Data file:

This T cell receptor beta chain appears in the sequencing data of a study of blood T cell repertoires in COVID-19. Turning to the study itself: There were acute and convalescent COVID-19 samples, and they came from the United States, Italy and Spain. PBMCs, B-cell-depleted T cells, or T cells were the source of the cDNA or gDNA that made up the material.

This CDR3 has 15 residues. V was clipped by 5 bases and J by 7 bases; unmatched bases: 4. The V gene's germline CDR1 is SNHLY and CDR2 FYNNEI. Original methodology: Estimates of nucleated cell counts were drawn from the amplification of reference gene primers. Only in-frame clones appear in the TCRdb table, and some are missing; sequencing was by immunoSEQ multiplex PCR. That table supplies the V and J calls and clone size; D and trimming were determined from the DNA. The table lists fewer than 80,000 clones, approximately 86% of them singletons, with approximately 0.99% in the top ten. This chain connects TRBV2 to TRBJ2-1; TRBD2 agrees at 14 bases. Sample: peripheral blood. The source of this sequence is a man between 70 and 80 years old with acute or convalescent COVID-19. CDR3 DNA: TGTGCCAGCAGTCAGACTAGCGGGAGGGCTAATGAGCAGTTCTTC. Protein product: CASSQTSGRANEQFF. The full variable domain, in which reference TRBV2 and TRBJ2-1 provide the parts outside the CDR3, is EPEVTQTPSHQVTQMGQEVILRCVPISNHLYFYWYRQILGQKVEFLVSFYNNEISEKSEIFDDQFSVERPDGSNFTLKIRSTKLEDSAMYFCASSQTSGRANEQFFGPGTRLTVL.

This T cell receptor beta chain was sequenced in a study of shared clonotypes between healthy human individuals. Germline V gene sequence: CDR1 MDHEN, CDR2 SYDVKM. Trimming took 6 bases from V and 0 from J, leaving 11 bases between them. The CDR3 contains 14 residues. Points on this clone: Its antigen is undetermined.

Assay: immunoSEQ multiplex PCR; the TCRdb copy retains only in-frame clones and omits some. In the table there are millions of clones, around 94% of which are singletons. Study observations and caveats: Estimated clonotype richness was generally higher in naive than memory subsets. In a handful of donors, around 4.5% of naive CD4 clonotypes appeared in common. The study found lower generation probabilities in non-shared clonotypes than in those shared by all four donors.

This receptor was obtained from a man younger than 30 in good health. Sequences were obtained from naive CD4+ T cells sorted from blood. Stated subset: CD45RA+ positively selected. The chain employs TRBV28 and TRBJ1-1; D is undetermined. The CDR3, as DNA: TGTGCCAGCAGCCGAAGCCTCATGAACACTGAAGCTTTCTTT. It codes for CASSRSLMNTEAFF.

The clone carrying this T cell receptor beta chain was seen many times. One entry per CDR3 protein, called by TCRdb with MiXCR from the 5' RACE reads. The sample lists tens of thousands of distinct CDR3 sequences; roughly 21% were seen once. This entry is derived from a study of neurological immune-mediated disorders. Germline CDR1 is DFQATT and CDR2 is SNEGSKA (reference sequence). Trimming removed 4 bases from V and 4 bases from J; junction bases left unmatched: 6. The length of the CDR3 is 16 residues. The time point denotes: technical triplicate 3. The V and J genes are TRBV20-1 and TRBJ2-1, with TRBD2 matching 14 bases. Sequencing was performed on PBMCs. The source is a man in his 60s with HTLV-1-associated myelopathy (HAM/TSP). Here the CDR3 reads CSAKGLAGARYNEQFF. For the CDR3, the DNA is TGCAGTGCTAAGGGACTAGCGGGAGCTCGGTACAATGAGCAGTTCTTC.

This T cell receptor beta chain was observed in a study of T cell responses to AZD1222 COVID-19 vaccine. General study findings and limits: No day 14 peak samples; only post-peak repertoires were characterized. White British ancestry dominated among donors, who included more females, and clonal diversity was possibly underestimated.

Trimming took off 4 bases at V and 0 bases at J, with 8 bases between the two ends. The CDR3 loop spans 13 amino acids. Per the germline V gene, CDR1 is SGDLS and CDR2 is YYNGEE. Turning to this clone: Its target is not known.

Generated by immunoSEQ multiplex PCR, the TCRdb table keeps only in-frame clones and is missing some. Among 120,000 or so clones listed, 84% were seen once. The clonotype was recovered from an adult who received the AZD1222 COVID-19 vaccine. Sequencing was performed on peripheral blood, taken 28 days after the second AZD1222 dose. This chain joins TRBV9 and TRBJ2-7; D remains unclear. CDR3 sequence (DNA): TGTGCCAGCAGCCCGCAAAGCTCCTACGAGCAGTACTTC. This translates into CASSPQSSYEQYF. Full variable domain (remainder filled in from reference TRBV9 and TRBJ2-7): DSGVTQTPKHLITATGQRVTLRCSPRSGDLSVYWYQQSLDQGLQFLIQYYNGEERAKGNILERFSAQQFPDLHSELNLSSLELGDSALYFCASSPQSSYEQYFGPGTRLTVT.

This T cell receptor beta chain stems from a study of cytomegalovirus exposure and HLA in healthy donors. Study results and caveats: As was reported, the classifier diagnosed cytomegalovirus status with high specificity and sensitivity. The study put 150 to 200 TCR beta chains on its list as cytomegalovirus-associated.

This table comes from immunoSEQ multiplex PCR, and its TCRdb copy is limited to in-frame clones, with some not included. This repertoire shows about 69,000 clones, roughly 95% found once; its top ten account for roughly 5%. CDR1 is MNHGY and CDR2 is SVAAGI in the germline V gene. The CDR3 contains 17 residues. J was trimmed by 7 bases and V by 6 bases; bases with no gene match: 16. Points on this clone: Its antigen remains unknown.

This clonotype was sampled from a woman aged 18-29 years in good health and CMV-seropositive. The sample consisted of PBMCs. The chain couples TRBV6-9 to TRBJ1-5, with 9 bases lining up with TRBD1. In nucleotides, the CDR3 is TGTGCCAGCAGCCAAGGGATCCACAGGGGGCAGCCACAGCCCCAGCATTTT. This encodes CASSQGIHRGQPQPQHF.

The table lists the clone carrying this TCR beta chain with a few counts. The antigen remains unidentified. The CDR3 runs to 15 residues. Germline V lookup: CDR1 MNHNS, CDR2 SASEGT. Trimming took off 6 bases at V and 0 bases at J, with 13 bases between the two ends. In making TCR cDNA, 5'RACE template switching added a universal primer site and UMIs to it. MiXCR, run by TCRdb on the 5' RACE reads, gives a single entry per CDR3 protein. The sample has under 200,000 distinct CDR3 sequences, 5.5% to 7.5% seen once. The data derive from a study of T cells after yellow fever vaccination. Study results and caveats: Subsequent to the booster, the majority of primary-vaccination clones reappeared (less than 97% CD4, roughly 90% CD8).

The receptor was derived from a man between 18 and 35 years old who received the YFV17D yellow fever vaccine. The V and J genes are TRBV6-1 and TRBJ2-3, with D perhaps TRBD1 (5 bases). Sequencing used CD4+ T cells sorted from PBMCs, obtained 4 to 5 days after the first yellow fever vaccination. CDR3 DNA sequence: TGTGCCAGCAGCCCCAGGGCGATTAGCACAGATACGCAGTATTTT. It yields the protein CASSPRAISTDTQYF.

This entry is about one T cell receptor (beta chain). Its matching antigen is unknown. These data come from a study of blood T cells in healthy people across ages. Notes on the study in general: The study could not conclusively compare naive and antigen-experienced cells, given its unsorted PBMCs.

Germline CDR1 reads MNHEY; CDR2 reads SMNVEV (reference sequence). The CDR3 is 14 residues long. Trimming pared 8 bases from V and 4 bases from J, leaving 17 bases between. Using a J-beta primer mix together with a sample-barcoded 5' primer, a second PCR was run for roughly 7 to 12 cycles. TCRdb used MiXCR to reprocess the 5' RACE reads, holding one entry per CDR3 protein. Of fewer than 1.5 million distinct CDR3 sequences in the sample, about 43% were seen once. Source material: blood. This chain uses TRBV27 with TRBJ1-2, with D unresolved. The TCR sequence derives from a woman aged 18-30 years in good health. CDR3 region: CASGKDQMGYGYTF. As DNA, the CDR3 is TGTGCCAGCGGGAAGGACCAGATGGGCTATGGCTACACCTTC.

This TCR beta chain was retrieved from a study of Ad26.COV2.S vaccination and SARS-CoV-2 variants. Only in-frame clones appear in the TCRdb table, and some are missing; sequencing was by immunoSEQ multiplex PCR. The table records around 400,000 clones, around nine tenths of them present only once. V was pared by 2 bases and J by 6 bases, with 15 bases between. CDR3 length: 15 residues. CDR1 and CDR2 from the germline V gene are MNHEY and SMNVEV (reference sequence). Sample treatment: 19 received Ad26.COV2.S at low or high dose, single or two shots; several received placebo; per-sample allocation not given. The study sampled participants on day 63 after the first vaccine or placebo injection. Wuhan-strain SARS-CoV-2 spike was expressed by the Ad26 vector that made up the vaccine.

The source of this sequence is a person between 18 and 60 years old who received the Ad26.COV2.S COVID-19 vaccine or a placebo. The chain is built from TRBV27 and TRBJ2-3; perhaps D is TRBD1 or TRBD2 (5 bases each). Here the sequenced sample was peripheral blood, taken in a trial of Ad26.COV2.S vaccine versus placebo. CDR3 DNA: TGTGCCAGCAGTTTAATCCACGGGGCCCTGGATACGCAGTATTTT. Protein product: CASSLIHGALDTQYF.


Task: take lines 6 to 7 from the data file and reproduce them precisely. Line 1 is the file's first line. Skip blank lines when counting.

The clone carrying this T cell receptor beta chain was seen many times. One entry per CDR3 protein, called by TCRdb with MiXCR from the 5' RACE reads. The sample lists tens of thousands of distinct CDR3 sequences; roughly 21% were seen once. This entry is derived from a study of neurological immune-mediated disorders. Germline CDR1 is DFQATT and CDR2 is SNEGSKA (reference sequence). Trimming removed 4 bases from V and 4 bases from J; junction bases left unmatched: 6. The length of the CDR3 is 16 residues. The time point denotes: technical triplicate 3. The V and J genes are TRBV20-1 and TRBJ2-1, with TRBD2 matching 14 bases. Sequencing was performed on PBMCs. The source is a man in his 60s with HTLV-1-associated myelopathy (HAM/TSP). Here the CDR3 reads CSAKGLAGARYNEQFF. For the CDR3, the DNA is TGCAGTGCTAAGGGACTAGCGGGAGCTCGGTACAATGAGCAGTTCTTC.

This T cell receptor beta chain was observed in a study of T cell responses to AZD1222 COVID-19 vaccine. General study findings and limits: No day 14 peak samples; only post-peak repertoires were characterized. White British ancestry dominated among donors, who included more females, and clonal diversity was possibly underestimated.